Have you also pimped up your new and old wristwatches with colourful NATO straps in the last years? I did and I will continue doing it even though the NATO strap now becomes original equipment of a watch.
I started to take of the original straps from my watches and to replace them by NATO straps some years ago. In the very beginning I bought them through the Australian website www.natostrap.com and today I buy them in Paris at “MisterChrono” located at 23, Rue Danielle Casanova near Place Vendôme or online at the shop´s website www.misterchrono.com.
I do not want to claim that I influenced some of the product managers of well-known brands but it might be. In the last years they only saw me wearing watches with a NATO strap and believe me I had to take off my watch quite often to show them the strap. Some said “that´s pure junk”, others attested me to have stile and found the straps as cool as I found and still find them.
For Blancpain I can claim that it is my responsibility that the brand now uses NATO straps or offers them as an alternative to their different others. Marc Hayek saw me wearing my beloved NATO straps all the time and then at a meeting he spontaneously decided that Blancpain watches should get them officially.
Where does the NATO strap come from? Here is a little bit of history for you:
The original NATO watchstraps were created by Great Britain’s Ministry of Defence in the early 1970s and in 1973; they became part of the standard equipment available to British soldiers. They took their name not from the Treaty Organisation but rather from the 13-dig it stock number recognized by members of NATO (it is also referred to as the NATO Stock Number or NSN). The soldiers could requisition a strap by filling out a form known as G1098, which was usually shortened to G10. Thus a member of the military who wore it did not call it a NATO strap but G10. These first NATO straps were made of grey woven nylon and its buckle and keepers were made of chromium-plated brass. One of their defining benefits was that the watch had a fixed pin ensuring that the strap would not break and that the watch would not be lost. The great length of the strap made it possible to f it the strap comfortably around a uniform.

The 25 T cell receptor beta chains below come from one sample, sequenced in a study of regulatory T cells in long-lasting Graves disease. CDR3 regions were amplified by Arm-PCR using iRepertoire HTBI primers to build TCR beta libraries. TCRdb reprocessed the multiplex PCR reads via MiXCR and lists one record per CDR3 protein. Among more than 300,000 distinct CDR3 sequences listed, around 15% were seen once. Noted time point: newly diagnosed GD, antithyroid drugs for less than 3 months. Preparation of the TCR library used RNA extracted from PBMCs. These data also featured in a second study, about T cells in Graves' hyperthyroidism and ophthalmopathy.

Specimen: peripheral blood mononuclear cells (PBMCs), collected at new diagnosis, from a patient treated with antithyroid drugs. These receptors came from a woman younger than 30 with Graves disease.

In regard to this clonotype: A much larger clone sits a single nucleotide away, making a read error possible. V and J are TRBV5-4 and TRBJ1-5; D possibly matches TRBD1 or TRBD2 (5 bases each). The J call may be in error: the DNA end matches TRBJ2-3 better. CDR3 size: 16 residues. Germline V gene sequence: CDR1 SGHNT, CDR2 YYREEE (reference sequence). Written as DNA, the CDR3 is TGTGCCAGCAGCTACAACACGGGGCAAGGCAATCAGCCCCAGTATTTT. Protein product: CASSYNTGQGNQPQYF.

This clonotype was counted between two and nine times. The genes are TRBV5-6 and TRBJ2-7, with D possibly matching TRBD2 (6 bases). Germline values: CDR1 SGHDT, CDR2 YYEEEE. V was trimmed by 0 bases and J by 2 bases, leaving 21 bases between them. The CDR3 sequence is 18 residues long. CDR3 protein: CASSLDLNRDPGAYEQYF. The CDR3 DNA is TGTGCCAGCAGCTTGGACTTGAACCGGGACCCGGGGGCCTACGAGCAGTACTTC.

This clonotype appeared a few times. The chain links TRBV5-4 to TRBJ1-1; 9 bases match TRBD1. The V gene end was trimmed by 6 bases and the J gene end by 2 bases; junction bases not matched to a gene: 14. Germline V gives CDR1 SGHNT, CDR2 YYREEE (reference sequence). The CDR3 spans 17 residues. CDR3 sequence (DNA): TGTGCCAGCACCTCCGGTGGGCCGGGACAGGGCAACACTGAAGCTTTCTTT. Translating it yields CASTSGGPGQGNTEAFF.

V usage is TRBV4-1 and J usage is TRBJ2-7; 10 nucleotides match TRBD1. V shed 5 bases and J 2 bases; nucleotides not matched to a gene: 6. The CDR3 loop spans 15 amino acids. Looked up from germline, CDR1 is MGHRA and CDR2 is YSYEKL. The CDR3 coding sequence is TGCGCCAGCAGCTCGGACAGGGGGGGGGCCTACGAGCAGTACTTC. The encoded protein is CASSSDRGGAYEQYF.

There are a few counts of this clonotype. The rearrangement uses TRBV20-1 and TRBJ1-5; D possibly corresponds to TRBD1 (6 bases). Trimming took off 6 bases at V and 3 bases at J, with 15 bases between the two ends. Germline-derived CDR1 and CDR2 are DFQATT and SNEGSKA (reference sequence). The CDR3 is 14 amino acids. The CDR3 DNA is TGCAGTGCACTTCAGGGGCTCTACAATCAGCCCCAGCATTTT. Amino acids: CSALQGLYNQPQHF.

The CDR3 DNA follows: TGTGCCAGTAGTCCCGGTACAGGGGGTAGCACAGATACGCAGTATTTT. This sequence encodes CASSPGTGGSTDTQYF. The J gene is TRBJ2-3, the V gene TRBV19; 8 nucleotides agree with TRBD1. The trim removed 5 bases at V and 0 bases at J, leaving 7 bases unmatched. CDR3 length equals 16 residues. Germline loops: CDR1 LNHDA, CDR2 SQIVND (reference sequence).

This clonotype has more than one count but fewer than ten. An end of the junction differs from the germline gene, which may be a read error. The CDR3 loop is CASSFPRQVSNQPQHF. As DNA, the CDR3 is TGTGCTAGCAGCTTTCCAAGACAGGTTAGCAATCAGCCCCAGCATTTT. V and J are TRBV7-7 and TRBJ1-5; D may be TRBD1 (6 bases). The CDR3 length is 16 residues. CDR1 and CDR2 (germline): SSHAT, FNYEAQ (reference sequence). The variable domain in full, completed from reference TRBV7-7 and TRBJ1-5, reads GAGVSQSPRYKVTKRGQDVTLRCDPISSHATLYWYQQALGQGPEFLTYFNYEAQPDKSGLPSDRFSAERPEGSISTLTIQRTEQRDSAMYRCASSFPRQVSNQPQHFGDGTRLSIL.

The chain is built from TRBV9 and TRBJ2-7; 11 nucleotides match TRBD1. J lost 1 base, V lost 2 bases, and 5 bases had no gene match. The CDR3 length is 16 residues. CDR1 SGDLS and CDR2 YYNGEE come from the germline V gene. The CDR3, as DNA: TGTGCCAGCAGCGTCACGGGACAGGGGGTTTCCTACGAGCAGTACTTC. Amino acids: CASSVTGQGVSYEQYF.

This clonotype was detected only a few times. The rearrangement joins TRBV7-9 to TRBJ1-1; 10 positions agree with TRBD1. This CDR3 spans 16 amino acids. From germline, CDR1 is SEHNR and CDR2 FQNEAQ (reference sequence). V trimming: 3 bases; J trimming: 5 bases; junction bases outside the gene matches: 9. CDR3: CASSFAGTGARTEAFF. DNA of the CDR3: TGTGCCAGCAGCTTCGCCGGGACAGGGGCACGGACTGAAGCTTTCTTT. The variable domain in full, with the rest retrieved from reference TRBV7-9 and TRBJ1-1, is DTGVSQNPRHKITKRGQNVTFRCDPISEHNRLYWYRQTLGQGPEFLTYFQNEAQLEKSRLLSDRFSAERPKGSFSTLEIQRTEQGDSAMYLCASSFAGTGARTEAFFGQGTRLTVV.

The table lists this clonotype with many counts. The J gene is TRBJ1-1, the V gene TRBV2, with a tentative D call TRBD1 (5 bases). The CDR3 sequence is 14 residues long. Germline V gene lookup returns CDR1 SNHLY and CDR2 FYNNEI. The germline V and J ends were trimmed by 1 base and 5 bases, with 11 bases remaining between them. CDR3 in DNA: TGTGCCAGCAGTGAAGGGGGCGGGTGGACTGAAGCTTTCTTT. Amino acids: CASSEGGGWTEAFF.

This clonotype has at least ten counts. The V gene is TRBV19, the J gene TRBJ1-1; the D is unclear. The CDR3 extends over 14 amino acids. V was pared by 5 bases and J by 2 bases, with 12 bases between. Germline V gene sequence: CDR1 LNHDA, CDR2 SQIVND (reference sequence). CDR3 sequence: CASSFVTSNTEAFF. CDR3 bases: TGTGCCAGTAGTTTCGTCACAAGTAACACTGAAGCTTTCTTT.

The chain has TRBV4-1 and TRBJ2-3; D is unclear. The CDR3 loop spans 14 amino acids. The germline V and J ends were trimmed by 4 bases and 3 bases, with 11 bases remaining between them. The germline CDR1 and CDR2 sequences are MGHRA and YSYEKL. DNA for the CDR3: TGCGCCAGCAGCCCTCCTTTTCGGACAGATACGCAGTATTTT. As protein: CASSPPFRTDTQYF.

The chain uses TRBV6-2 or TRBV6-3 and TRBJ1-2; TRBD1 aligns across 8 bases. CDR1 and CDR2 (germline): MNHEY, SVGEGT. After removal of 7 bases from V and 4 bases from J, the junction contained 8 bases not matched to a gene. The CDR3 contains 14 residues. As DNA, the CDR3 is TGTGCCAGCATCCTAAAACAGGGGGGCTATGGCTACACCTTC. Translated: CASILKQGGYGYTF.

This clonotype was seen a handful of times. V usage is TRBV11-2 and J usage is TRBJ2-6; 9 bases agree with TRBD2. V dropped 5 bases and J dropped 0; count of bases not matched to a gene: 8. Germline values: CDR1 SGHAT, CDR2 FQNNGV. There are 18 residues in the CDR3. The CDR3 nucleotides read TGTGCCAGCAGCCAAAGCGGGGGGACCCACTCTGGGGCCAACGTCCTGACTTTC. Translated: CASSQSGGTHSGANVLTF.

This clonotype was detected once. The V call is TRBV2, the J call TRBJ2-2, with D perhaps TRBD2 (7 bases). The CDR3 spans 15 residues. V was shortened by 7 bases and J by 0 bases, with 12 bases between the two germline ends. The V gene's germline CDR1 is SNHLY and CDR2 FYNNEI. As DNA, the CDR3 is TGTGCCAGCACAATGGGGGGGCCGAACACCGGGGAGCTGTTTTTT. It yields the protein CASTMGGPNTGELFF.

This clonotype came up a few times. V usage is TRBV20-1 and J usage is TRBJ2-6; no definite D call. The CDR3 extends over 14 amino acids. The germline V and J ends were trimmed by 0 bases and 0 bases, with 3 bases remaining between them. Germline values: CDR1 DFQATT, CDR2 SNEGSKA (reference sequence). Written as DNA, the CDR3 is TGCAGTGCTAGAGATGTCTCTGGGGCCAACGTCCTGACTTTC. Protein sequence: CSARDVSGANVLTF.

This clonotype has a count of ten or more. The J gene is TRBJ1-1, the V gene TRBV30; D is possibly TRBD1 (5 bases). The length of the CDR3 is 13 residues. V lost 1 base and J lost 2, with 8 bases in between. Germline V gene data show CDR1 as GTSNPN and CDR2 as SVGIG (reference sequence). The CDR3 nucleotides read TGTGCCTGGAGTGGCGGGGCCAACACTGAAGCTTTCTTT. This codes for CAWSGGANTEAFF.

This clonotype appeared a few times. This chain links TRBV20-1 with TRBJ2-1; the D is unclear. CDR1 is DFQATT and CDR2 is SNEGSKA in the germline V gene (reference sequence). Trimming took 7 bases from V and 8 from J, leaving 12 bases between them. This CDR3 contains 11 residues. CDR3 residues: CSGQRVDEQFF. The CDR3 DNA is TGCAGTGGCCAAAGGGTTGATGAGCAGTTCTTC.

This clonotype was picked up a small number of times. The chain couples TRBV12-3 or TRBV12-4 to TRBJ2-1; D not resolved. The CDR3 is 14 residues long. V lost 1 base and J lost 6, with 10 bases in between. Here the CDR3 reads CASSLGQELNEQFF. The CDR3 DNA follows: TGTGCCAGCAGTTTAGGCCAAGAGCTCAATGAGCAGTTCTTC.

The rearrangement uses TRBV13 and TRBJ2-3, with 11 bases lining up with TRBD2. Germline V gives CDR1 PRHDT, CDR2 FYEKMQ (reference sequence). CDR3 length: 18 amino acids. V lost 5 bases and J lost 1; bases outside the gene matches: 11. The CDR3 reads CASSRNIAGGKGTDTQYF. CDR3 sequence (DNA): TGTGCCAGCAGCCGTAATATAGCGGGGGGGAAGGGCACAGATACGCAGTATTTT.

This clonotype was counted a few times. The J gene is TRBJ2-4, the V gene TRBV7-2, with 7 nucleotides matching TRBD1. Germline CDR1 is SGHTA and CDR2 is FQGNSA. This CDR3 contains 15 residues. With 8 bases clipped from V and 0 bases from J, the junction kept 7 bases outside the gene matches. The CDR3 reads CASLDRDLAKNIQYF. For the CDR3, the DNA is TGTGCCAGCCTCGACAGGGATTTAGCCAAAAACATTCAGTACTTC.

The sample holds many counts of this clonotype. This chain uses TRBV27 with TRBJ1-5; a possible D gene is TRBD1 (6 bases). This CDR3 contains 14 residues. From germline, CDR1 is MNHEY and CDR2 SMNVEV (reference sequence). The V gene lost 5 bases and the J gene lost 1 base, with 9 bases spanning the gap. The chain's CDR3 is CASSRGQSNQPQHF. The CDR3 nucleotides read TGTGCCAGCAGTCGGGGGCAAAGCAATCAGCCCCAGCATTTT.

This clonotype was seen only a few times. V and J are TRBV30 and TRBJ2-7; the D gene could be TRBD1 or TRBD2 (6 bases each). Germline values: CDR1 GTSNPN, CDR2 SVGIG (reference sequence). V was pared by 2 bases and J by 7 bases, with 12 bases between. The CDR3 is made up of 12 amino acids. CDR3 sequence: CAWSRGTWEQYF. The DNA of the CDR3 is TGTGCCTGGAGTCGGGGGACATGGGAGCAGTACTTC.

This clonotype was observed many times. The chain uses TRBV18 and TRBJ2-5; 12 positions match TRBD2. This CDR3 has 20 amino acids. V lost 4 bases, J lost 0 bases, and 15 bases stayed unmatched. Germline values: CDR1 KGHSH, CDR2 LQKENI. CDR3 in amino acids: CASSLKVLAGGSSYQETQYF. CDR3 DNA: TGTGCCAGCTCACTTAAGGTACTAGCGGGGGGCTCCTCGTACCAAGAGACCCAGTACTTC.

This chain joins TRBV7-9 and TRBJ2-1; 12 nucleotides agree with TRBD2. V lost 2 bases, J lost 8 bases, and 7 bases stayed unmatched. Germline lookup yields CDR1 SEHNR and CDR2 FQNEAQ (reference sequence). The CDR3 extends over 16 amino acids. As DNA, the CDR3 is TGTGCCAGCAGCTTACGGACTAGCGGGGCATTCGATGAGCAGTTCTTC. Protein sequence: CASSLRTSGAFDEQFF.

I can´t tell who was the first one to use them officially, but I assume it was Tudor. The Tudor ones just look like NATO straps, but they are fixed to the watch in a different way. If you want to change them you need to take out the spring bars, whilst with a real NATO strap you just thread the strap through the mounted spring bars.
The video shows you how Tudor is making its Nylon straps and you clearly see that the strap is attached through the two spring bars.
There is one strange thing I have noticed: None of the SIHH-brands has presented a NATO-strap in January in Geneva. Did they ignore that trend? It looks like! Let´s now see how long it takes until Audemars Piguet, Baume & Mercier, IWC, Jaeger-LeCoultre, Panerai, Richard Mille or Roger Dubuis will jump on the bandwagon.
Now let´s have a look at the various brands all the sudden using OEM* NATO straps for their watches as original equipment.
(*Original Equipment Manufacturer)
Blancpain & Chopard …
>>> Discover the most exclusive NATO strap for the time being from Chanel
Alex, I like what Tudor did in its cideo with regards to the buckle placement and how to adjust the strap. Are there any other Nato producers that do the same?
I like it because it eliminates the overlap thag shows on the side of your wrist which is why I don’t wear Natos..
Bremont supplies NATO straps with many of there watches. I have a MBII that came with a very high quality NATO band.
Hi there Alex and all,